How are music lessons approached in your church? Are musicians encouraged to use the building to teach?

How are music lessons approached in your church? Are musicians encouraged to use the building to teach?

Can you use your church building to teach music classes?

One of our regular contributors and guest bloggers asked us recently to pose a Friday Facebook Question that he was keen to get some opinion on. This was:

“How are music lessons approached in your church? Are musicians encouraged to use the building to teach?”

Whilst a lot of people have clicked through to see the “answer”, we’ve not actually had anyone offering much of an answer so I thought I’d tackle it here and see if you might perhaps like to share your experiences as a comment.

What I am about to write is, I imagine, quite UK church centric so please do bring your own perspectives to the discussion.

So let’s consider music lessons in church.
What might these look like?

  • Weekly choir or worship band rehearsal (normally led by either a paid or volunteer choir leader/worship director)
    I would suggest that these are very much rehearsals – whilst learning will take  place, a rehearsal is a very different thing to a music “lesson”
  • Musician that goes to the church (possibly even employed by the church in some capacity) teaching one to one or small groups in the church building
  • Summer or weekend “school”, often run by musicians in the church for young people to learn instruments and have a jam (we’ve been involved as guest tutors at something called “Guitar Church” in Calgary, Canada. Guitar Church is a franchise music school which runs on midweek evenings or Saturday mornings. Its run by a Christian guitarist and open to the local community. Beginners through to intermediate guitar players attend and are taught by resident or special guest musicians. Students pay a fee each semester. The church typically sees it as a form of outreach ministry. I’m not sure if the church is typically paid any rent for use of its building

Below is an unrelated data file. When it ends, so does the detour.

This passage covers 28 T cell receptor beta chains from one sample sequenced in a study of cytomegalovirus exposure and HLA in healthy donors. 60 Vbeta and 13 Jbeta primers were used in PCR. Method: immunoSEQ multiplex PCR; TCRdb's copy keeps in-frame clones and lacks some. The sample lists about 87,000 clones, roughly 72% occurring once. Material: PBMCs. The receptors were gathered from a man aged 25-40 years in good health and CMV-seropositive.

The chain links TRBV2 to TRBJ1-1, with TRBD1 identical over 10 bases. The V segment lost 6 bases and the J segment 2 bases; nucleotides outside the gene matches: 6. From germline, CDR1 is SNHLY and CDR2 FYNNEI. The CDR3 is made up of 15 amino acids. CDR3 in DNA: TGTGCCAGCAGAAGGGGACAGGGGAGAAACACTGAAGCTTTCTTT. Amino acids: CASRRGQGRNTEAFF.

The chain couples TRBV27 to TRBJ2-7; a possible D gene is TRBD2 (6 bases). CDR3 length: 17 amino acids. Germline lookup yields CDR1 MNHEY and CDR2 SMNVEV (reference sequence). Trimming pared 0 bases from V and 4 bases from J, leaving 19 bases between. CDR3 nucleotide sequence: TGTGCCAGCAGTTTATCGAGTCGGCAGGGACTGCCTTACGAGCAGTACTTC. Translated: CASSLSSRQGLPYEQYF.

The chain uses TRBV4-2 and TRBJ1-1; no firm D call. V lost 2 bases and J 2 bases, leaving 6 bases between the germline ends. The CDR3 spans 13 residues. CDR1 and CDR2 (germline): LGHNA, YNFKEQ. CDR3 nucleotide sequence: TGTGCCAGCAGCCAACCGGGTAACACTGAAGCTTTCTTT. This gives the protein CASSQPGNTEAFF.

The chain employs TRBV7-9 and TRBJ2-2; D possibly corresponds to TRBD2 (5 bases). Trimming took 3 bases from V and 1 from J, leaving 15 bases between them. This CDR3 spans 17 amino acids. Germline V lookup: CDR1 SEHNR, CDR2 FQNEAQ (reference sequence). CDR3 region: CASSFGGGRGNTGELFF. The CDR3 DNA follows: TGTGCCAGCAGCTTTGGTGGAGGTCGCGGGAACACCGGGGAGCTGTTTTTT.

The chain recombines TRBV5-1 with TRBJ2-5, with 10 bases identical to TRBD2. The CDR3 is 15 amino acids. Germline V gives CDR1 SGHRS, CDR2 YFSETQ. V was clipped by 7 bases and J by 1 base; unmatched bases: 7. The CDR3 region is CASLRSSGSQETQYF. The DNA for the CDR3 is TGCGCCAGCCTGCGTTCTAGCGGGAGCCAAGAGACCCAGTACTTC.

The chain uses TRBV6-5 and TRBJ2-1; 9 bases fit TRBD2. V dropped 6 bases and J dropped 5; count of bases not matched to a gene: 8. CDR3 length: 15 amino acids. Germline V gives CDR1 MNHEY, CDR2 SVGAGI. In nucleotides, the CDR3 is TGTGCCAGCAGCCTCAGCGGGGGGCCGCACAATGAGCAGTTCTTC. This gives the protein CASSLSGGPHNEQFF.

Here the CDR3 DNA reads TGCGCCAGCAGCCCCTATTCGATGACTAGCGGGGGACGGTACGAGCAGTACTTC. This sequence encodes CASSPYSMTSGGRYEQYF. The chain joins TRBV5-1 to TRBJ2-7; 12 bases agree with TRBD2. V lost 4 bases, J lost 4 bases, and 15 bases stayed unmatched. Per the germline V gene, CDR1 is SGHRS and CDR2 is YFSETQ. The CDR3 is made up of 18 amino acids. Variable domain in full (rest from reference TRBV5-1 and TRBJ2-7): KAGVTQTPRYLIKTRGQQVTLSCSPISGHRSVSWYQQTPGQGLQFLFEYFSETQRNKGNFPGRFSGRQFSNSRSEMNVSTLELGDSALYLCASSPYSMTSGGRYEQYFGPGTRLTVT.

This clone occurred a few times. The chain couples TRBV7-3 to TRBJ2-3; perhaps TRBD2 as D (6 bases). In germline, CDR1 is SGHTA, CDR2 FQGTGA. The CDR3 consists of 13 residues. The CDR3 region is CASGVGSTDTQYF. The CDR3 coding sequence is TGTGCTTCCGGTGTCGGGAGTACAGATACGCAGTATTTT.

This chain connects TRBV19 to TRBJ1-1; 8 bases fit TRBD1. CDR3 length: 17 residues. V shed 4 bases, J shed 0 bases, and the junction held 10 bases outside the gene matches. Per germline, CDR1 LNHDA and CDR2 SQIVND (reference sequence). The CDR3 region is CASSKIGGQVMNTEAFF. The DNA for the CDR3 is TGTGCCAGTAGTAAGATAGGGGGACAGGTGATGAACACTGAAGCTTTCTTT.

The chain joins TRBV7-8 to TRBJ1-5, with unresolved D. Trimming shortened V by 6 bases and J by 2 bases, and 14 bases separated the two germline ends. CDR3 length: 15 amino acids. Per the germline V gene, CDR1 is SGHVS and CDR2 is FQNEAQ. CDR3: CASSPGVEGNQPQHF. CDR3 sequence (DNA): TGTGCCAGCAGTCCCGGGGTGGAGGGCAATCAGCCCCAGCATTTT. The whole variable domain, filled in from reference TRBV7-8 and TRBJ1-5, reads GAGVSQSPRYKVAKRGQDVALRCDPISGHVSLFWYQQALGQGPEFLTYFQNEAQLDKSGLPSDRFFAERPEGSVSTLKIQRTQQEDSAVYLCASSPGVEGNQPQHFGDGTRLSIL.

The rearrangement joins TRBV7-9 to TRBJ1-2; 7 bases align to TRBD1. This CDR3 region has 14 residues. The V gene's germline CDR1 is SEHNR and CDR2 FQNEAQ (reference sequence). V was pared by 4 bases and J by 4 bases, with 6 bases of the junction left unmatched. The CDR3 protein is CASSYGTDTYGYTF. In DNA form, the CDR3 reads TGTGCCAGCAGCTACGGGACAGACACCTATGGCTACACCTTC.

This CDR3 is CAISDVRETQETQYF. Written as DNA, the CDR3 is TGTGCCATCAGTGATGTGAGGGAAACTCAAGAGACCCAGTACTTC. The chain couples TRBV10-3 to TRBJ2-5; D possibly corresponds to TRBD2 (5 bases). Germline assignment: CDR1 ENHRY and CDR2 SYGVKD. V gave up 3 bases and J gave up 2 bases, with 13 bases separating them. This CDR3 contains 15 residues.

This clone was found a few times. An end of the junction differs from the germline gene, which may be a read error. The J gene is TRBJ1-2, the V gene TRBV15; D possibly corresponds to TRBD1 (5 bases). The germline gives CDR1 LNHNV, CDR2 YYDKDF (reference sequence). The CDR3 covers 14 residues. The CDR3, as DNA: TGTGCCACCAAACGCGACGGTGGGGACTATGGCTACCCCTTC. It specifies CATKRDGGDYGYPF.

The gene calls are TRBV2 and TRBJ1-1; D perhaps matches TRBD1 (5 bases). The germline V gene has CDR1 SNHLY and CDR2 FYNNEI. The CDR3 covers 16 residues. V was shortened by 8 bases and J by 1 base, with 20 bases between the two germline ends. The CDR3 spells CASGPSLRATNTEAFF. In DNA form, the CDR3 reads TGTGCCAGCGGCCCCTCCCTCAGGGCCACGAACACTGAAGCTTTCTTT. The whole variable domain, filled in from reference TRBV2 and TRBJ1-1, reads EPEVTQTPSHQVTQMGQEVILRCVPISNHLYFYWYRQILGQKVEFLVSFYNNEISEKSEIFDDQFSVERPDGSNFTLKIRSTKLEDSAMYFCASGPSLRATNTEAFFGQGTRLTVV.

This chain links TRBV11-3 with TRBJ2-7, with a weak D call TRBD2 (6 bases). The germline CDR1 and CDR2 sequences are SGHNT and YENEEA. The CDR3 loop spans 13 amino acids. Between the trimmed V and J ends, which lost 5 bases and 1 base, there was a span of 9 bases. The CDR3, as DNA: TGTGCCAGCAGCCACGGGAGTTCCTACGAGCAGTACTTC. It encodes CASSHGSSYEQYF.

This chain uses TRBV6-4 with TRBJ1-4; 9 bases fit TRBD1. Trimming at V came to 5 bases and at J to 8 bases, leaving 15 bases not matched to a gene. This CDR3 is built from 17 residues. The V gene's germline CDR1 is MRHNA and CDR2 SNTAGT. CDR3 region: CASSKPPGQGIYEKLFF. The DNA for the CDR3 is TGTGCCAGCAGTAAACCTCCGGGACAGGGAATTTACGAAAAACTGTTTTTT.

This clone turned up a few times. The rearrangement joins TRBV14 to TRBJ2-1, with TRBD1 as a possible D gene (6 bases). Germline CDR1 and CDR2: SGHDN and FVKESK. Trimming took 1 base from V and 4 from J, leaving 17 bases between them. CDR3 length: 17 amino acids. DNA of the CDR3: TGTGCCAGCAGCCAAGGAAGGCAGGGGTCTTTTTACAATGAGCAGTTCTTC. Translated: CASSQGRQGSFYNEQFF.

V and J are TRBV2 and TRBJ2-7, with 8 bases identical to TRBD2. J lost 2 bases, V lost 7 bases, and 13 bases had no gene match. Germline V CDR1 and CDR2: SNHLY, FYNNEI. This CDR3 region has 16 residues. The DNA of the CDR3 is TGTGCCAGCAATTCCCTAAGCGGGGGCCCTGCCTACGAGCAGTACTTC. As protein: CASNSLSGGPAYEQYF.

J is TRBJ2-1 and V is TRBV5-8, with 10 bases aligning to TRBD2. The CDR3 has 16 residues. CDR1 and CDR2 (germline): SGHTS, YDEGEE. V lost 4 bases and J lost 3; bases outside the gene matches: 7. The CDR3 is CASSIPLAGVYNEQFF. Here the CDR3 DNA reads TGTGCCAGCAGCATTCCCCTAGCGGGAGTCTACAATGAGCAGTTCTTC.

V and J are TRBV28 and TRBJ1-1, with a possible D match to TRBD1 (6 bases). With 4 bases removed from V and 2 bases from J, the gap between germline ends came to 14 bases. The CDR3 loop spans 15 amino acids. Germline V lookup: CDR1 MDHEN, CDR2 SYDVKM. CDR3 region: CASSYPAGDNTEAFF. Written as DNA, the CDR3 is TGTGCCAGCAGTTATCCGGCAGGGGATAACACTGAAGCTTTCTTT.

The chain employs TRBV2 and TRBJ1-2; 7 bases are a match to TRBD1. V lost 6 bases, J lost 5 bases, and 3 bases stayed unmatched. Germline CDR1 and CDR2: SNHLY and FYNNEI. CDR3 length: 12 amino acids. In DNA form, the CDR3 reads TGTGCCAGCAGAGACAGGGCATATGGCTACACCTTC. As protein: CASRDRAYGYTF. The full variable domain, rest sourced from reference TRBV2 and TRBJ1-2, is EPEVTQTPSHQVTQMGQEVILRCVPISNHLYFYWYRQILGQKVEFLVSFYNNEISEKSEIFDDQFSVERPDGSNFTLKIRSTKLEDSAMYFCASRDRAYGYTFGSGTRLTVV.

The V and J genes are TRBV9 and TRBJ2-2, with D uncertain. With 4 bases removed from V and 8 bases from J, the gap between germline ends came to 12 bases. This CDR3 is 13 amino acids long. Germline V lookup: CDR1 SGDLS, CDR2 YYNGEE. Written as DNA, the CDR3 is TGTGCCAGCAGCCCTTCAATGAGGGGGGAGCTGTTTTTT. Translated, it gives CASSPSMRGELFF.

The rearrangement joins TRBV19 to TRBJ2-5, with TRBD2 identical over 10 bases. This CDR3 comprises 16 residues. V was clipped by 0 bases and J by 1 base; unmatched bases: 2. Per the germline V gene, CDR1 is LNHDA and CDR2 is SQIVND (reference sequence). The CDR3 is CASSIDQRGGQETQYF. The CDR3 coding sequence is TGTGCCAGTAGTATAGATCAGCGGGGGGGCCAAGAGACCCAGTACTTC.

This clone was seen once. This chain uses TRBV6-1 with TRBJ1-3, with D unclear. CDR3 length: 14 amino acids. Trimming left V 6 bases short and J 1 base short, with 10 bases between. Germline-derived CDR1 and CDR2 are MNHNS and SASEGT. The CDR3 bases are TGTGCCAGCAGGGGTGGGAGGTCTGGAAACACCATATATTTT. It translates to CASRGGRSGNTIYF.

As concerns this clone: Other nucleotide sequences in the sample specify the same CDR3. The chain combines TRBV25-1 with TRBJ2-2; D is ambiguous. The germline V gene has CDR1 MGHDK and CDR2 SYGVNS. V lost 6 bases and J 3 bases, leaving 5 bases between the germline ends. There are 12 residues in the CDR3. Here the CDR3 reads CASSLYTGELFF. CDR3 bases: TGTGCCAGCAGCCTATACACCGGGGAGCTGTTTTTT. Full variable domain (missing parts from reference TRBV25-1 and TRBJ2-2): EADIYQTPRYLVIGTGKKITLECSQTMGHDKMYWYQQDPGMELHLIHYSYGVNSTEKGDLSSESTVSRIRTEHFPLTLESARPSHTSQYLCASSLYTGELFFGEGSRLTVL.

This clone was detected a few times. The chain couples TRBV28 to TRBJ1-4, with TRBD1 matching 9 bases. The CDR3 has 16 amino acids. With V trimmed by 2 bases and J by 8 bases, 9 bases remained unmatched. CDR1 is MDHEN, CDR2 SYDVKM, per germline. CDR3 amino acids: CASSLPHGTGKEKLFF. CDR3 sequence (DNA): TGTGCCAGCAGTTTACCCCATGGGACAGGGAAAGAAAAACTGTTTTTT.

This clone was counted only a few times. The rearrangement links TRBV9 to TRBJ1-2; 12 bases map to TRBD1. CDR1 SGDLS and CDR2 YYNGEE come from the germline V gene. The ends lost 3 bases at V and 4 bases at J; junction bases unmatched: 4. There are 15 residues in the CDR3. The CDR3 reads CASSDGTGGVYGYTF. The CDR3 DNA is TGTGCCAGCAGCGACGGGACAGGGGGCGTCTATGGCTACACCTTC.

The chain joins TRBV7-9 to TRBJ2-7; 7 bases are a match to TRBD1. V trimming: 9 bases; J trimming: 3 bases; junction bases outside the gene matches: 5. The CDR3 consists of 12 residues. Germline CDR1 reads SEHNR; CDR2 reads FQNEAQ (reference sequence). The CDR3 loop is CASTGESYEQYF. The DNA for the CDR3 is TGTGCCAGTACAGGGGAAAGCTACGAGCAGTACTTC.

• Musicademy-style worship focussed courses. A number of churches in the US, UK and South Africa have used our DVDs to teach in small groups. We have developed a series of workbooks which break each DVD into 10 1-hour lessons. The beauty is that the teaching is already tried and tested, and the group doesn’t have to be facilitated by an awesome musician – just someone who can help support the teaching in the DVDs. Typically students are charged a small fee – the facilitator and/or church takes this and a small license fee is paid to Musicademy for the right to use the DVD in this way


What are the benefits of music lessons to the church?

  • The building is used at times when it would otherwise be empty
  • Many more people are brought physically into the church building than would otherwise access it (we’re assuming that these lessons are open to people beyond the local church members). That use of a scared space has, in itself, given rise to many interesting conversations at least in our own experience of teaching Musicademy classes.
  • It demonstrates the importance the church places on musicianship and its role in serving the church in worship
  • By providing a space for lessons, it honours its musicians who spend many hours serving the church and its members
  • It may be possible to raise some money as rental (but this can sometimes get ugly – see my note below)

What are the benefits to the musicians teaching the courses?

  • Musicians find it very hard to scrape a living together. Even if music is their “day job”, they are frequently asked and expected to play for free (charity gigs, birthdays, weddings etc etc – the bridge may have blown thousands on a balloon arch & elaborate table decorations, but there’s not budget left for the band). Teaching is a way of enabling musicians to earn income.